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Thread: Help Smoking Featherweight Motor

  1. #1
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    Help Smoking Featherweight Motor

    Help the motor is smoking a lot. I just bought this 1937 featherweight. It was on Craigslist so there is no returning it. I paid $60. I've never done anything like this but I would like to fix it myself. Stop laughing. I'm serious. Awhile ago I read this blog on how to rewire a potted motor. It looks difficult. I'm not looking to rewire it. Right now I just want to open the motor to see if gunk and oil are the problem. If so I would like to clean the motor. So is it possible to clean a motor without cutting the wires? Also one of the screw caps to the brushes is broken. The slot for the screwdriver is gone, how do I unscrew it? The big question I have is should I leave this to the professionals? Money is tight. So it will be awhile before I can afford to take it to a sewing machine guy. I'm not sure it is worth spending any money on it. Ugh I wish I had run it long enough to see that it smoked before I bought it. Any help would be great! Thank you!

    Here's the link to the blog

    http://vssmb.blogspot.com/2011/12/ho...rt-1-wire.html

    PS I don't have a way to post any pictures

  2. #2
    Super Member J Miller's Avatar
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    QN,

    Sew-Classic has replacement brush caps, springs and brushes for the FW motors. Take the caps off, since it's already broken just carefully work it out with a sharp object. Use a q-tip with alcohol to clean the internal part of the brush tube and the armature as well as the brushes. More than likely the motor has been over lubed.

    If you get it cleaned it should quit smoking.

    Joe

  3. #3
    Super Member Mitch's mom's Avatar
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    Joe is right. If you have a dremmel tool you can carefully cut a slot in the brush cap so you can use a screw driver. If you don't want to do that, you can try digging it out as Joe said, but be very careful of the finish around the cap. Or you can take it to a local car mechanic and see if they will use a screw tap to take it out for you.

  4. #4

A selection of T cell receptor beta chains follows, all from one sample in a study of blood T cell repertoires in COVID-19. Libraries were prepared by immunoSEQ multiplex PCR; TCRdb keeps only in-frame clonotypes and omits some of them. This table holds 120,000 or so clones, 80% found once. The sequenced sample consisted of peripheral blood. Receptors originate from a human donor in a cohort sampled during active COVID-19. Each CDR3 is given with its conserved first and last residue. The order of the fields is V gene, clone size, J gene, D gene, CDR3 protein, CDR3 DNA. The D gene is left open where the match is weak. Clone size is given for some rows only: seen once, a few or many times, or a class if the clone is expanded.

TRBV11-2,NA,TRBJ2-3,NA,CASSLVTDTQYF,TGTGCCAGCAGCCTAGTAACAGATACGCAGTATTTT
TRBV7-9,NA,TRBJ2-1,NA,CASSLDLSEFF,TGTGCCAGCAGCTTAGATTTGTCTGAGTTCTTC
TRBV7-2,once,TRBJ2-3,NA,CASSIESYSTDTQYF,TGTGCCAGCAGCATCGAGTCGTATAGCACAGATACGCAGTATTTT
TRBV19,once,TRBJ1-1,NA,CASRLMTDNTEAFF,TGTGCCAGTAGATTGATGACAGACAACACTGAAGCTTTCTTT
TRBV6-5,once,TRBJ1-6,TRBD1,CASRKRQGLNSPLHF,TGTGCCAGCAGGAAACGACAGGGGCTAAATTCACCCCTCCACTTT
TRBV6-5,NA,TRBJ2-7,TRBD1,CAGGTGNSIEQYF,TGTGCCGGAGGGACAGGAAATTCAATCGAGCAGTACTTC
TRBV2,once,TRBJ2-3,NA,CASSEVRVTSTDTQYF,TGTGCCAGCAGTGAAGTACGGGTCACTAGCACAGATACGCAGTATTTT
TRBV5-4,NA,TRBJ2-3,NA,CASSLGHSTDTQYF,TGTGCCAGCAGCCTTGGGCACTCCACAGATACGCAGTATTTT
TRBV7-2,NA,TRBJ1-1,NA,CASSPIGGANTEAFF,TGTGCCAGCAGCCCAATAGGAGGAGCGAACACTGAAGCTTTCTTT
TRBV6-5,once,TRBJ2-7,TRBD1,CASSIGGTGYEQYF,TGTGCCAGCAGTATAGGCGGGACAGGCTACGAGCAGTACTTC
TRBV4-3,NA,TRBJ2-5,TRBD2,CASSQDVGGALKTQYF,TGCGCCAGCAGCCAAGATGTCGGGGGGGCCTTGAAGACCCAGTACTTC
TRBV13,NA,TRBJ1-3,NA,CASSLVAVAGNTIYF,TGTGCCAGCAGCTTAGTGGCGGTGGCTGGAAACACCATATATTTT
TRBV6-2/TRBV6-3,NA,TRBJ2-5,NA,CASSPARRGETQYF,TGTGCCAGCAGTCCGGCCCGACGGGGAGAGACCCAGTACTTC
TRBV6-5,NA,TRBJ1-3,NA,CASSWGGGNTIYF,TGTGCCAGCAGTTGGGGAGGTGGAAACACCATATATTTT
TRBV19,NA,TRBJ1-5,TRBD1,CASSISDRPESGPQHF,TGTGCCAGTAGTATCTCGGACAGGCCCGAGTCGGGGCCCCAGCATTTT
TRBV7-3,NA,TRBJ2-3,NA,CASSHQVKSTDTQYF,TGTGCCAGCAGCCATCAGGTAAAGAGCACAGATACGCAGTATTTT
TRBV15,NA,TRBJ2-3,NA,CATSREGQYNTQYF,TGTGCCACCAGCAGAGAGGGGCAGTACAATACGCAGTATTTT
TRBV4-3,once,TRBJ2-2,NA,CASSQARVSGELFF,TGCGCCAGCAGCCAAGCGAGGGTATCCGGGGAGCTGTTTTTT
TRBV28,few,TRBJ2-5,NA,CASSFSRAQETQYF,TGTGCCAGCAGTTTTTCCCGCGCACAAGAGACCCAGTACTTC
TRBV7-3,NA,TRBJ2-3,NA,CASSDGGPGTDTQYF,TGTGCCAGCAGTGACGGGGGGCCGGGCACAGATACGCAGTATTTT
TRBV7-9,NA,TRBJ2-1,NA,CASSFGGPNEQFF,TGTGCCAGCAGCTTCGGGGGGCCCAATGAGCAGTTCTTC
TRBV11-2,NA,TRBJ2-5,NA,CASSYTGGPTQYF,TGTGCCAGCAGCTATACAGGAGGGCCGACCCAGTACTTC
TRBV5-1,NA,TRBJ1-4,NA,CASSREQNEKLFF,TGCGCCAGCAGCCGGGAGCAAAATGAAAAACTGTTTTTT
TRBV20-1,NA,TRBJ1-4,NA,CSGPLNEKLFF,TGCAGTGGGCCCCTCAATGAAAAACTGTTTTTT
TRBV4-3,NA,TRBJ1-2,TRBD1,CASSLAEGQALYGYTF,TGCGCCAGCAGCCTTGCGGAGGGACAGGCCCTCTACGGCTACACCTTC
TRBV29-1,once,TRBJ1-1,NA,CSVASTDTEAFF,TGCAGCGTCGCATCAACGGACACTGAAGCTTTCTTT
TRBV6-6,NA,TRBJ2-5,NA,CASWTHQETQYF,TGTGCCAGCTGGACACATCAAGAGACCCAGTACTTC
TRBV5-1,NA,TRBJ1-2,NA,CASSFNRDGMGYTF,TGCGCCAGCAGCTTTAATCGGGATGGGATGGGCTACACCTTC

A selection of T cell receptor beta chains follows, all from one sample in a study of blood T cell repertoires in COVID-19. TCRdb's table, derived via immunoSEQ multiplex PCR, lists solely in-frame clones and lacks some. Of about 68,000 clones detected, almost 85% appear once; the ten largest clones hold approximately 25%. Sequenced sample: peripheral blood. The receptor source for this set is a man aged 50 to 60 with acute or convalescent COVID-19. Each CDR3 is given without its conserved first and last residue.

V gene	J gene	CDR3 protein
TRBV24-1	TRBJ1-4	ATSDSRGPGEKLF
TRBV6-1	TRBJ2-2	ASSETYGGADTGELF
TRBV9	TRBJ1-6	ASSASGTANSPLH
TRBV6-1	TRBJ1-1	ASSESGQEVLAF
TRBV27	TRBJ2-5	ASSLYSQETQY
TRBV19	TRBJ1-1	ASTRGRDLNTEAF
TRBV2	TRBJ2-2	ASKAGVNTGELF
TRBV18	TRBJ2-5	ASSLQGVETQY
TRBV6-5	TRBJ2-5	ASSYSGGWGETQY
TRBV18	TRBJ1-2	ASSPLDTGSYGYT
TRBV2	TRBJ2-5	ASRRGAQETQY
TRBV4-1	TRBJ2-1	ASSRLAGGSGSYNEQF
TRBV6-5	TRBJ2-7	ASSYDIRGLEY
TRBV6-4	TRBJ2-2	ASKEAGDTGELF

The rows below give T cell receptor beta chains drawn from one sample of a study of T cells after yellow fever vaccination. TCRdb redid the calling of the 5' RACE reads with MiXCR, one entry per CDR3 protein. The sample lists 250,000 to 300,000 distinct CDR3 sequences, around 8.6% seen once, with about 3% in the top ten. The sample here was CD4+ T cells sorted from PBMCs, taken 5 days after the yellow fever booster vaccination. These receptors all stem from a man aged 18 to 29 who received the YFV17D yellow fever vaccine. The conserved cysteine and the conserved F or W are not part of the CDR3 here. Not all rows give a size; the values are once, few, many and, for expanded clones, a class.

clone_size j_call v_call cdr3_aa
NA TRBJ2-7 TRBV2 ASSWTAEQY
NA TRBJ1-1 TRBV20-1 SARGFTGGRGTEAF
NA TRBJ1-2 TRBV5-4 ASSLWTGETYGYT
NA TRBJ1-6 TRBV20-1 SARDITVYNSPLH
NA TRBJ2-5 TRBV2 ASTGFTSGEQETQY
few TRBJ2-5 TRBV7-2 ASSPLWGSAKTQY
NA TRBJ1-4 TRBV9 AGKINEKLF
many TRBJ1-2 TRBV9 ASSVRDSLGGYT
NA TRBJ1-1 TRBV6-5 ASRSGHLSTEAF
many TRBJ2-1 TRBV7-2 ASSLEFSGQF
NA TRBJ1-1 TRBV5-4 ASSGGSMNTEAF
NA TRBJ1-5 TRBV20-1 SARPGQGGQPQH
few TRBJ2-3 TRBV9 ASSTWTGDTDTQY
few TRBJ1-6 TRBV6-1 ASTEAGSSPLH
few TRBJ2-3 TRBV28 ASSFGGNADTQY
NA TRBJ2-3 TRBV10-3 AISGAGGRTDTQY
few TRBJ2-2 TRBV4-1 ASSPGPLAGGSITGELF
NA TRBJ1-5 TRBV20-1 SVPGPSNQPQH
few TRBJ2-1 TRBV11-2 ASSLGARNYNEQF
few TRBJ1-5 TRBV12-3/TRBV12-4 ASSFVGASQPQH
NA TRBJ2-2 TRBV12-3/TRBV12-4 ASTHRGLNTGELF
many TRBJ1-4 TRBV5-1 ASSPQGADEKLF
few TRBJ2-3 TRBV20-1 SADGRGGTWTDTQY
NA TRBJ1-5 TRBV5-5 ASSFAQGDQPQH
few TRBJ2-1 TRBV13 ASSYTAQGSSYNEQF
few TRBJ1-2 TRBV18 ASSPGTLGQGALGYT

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    What kind of alcohol do I use to clean it?

  5. #5
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    Also what kind of belt is best?

  6. #6
    Super Member J Miller's Avatar
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    I use denatured alcohol. It has less water in it and is a better solvent.

    Joe

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    If you know a good carpenter or mechanic they have a tool to remove the screw driver. My husband has done this many times. If you open anything first take photos along the way for reference to put everything back. Use one of those magnetic tins for pins and keep near for the screws and any little pins. If you don't have a manual for the machine see if you can find it on the internet. If you know where the smoke was coming from look into that area and see if there are any hot marks. Take a photo of it. Some one on line may be able to tell you the problem. it will be worth the money. Can you take a photo and text it to a friends email then have them post for you? My sons do that often.

  8. #8
    Super Member J Miller's Avatar
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    Quote Originally Posted by Quilt Novice View Post
    Also what kind of belt is best?
    I like the old fashioned black ones. I've found that contrary to the add hype the amber cogged belts slip more and don't last near as long as the black ones.

    Joe

  9. #9
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    Quote Originally Posted by Quilt Novice View Post
    What kind of alcohol do I use to clean it?
    Bourbon works for me.

  10. #10
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    Thanks for all the answers. You all are great! Here's one more. Is it possible to work on the motor without cutting and re attaching the wires?

  11. #11
    Super Member J Miller's Avatar
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    You can go underneath the bottom of the machine and disconnect them from the cord block I believe.

    Joe

  12. #12
    Super Member ArchaicArcane's Avatar
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    Quote Originally Posted by J Miller View Post
    I like the old fashioned black ones. I've found that contrary to the add hype the amber cogged belts slip more and don't last near as long as the black ones.

    Joe